While the dialog and voice acting are at the high end of what we've seen in video games, there's still a clear difference between this and a B-level Hollywood production. In large part this is attributable to the current limitations of video games as a medium. Computer-rendered characters lack the subtle non-verbal cues you'd get from real-life actors, so in even the biggest-budget games, every story note must be delivered by flat, to-the-point dialog. Hence, we get characters over-explaining their feelings and opinions, leading to some awkward exchanges.

Obviously the biggest area of improvement over past GTA entries is the on-foot game. It no longer feels tacked-on, and while the camera still has a little trouble with tight indoor spaces, the game stands on its own as a competent third-person action/adventure. The auto targeting during shootouts is a dream compared to older GTA games, and the ability to take cover behind objects is also a huge plus. The cover system isn't as advanced as, say, Gears of War, but it helps make the game's extended gun-fests fun instead of frustrating.

Despite the new emphasis on character development and the pedestrian sections of the game, Grand Theft Auto IV is still built around driving. The basic mechanics of jacking cars and racing them through crowded city streets get a few tweaks. Getting into a car now usually involves breaking the window to get in, and then spending a few valuable seconds hotwiring the ignition, rapidly pressing the trigger buttons on the controller to speed up the process.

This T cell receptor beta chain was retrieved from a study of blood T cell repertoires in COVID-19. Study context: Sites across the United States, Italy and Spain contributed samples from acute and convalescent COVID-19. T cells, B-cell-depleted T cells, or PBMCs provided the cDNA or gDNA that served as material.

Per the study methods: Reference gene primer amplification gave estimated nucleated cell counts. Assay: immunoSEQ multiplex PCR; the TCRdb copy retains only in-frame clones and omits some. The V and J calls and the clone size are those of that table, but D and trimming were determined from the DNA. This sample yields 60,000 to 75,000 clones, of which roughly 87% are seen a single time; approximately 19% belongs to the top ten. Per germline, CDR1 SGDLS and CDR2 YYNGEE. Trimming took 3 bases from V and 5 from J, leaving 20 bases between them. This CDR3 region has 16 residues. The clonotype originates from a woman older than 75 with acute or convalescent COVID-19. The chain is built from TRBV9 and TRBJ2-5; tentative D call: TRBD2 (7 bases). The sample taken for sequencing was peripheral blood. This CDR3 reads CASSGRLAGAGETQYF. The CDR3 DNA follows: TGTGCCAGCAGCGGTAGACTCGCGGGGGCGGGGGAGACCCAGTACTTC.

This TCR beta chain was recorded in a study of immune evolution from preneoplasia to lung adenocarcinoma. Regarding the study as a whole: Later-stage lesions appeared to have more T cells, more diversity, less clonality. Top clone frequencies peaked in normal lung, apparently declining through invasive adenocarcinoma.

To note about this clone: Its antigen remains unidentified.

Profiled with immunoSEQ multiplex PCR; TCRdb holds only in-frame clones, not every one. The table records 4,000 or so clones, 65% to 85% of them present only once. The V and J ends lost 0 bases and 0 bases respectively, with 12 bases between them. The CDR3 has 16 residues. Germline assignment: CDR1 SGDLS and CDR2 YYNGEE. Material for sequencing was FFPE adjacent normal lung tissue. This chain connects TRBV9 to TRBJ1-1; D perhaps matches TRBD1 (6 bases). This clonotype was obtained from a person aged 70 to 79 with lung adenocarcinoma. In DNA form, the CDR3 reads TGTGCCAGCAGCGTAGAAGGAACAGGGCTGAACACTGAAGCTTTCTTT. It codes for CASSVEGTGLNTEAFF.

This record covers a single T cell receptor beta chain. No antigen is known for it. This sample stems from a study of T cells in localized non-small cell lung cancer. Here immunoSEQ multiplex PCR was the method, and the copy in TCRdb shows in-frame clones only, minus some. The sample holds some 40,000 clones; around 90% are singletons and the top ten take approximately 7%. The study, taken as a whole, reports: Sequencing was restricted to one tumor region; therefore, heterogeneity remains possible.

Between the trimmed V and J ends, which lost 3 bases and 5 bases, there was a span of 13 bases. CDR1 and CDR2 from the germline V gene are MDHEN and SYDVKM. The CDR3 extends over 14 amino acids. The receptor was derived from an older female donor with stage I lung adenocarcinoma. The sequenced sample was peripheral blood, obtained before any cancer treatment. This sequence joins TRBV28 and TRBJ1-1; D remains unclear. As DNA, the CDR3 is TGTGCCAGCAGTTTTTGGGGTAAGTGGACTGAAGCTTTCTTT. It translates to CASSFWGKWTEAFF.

Even more so than in past versions, the kind of car Nico drives has a major impact on the game. GTA games have always had cars than handled better than others, but some cars in GTA4 are especially loose and hard to control when executing the kind of high-speed maneuvers required by the game. Using the handbrake to execute hairpin turns and drifts is, in general, more difficult than before, and you'll have to actually have to think about slowing down a bit before taking a tight corner.

The majority of vehicles, however, are easy enough to drive, and all have a satisfyingly realistic sense of weight and heft. Another plus—the cars themselves seem much sturdier. In previous GTA games, so much as looking at a car in a funny way could make its hood and front bumper fly off, and it was nearly impossible to get through even a simple mission without sustaining serious body damage.

The cop-to-civilian ratio seems to have doubled in the game, so car-jacking now comes at a greater risk. Once you're spotted, the cops will give chase and you have to escape their radar (demarcated by a red circle on your onscreen radar) before they call off the hunt. If another cop spots you on your escape, the radar will re-center on you and you'll have to work extra hard to shake them. It's most challenging to escape the cops, but not unmanageable. One time we walked up to some cops at a roadblock who were guarding a bridge from a terrorism threat, and our wanted level went from zero to five stars instantly. When that happens, you need to be some kind of four-wheeled Houdini in order to escape.